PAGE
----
Professor Marian Florescu, Principal Investigator from Surrey, highlighted the importance of the project: “The sun provides an immense amount of energy daily, much more than we currently harness. By advancing these solar-absorbing surfaces, we aim to transform solar energy use into a sustainable powerhouse for our increasing energy needs.”



Goals of the project include developing high-temperature solar absorbers, enhancing the efficiency of solar-absorbing structures, and improving the management of heat generated from sunlight. Prototypes will be constructed to demonstrate these technologies.



Professor Marin Cryan, Co-Principal Investigator from the University of Bristol, explained their focus on thermionic solar cell technology, which uses concentrated sunlight to initiate electron emission for high-efficiency solar cells.



Dr. Daniel Ho, Co-Principal Investigator from Northumbria University, added: “Our university leads in thermophotovoltaic research, utilizing advanced thermal analysis techniques. We’re excited to contribute to groundbreaking developments in renewable energy.”


Related Links

University of Surrey

All About Solar Energy at SolarDaily.com





Source link

Continue Reading

Solar Energy

Improving Solar and Wind Power Integration in the U.S. Grid

Published

on

By

Improving Solar and Wind Power Integration in the U.S. Grid


Improving Solar and Wind Power Integration in the U.S. Grid

by Clarence Oxford

Los Angeles CA (SPX) Apr 11, 2024






The Midcontinent Independent System Operator manages a high-voltage electricity network spanning from Manitoba to Louisiana, serving 45 million users. This vast operation requires maintaining a balance between the energy generated and the demand across its regions.

The traditional reliance on coal and natural gas power plants is changing. For example, wind farms in Iowa now generate over 64% of the state’s electricity, and recent initiatives like the Alliant Energy Solar Farm at Iowa State University represent the shift towards renewable energy sources. These sources, however, introduce variability and uncertainty into grid management.



Zhaoyu Wang, a Northrop Grumman associate professor of electrical and computer engineering at Iowa State, emphasized, The power system seeks certainty which is challenging with unpredictable natural resources like sun and wind.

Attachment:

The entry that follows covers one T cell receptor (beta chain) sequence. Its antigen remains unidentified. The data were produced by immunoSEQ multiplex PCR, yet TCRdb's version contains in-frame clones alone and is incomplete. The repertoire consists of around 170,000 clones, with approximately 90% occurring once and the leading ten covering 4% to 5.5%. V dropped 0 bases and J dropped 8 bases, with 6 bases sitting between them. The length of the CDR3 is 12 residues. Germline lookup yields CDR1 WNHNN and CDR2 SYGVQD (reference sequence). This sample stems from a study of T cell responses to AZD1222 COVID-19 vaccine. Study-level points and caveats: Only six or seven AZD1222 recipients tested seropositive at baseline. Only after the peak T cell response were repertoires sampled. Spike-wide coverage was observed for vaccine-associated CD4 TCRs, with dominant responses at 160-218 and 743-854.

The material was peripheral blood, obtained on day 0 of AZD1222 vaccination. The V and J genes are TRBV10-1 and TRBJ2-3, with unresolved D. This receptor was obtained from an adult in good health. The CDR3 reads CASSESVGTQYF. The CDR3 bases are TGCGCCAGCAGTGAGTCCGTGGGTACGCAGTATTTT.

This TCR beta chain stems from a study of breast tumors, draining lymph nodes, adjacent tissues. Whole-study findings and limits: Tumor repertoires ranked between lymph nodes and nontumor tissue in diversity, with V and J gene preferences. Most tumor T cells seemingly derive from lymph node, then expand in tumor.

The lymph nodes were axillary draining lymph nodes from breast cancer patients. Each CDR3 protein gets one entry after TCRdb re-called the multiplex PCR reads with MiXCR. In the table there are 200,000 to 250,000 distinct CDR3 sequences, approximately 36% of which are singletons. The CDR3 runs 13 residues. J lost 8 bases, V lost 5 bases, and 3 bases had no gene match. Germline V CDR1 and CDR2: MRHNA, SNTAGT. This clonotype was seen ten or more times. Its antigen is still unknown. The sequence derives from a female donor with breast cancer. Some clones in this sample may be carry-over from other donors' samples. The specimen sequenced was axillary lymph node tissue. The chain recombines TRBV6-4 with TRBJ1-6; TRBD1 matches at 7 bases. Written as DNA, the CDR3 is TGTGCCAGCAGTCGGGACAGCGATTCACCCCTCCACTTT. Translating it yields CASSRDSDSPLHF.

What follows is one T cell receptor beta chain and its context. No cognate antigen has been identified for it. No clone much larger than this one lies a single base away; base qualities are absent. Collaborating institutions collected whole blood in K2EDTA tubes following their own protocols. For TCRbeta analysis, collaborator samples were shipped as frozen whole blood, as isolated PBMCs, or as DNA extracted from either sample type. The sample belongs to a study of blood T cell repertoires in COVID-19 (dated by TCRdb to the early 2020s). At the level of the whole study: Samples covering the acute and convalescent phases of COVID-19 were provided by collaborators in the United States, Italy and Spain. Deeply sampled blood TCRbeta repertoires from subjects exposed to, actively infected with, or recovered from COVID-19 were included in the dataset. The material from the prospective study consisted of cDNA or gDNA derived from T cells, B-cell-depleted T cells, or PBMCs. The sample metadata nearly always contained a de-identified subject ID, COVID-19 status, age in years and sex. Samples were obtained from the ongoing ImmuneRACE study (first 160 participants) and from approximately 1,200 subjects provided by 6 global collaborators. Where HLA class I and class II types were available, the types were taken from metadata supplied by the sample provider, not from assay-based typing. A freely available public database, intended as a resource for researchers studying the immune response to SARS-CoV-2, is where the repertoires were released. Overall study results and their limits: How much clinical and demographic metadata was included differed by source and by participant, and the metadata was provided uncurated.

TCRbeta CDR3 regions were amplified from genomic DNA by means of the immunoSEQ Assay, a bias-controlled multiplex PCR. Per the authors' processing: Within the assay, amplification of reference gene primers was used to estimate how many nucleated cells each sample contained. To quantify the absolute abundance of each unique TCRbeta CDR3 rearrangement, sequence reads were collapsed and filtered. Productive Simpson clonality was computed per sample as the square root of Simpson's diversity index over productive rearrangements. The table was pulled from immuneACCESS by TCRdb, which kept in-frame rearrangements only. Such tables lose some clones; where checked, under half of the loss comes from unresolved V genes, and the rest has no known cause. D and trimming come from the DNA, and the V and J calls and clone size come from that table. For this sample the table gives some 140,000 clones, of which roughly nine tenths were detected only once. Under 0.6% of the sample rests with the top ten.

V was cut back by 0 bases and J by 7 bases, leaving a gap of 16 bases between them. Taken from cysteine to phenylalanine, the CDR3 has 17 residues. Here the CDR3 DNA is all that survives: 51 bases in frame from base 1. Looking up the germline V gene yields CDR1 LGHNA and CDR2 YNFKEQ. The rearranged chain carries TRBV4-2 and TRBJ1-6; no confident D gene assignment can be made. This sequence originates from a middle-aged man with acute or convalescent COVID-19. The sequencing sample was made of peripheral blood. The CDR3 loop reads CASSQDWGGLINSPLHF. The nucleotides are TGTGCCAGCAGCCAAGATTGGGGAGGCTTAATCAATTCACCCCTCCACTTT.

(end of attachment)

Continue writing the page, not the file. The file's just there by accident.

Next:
Wang is leading the MODERNISE project, aimed at modernizing grid operations. The U.S. Department of Energy has earmarked a $3 million grant over three years for this initiative, with an additional $1.1 million coming from project collaborators including Argonne National Laboratory and Siemens Corp.



The project, titled Modernizing Operation and Decision-Making Tools Enabling Resource Management in Stochastic Environment, involves developing computational tools that allow for better integration and management of renewable energy sources into the grid.



Jennifer M. Granholm, U.S. Secretary of Energy, supported this initiative stating that effective integration of renewable resources is essential for deploying clean energy. The project is part of a larger $34 million investment by the DOE to develop technologies that enhance grid reliability and efficiency.



By aggregating smaller renewable energy resources into larger operational blocks, MODERNISE aims to improve grid stability and predictability. Bai Cui, project co-leader and assistant professor at Iowa State, explained that this approach allows operators to manage grid operations more effectively by understanding and handling the uncertainties of renewable supply sources.



This initiative promises to make grid operations more adaptable and efficient, critical for accommodating the increasing reliance on renewable energy.


Related Links

Iowa State University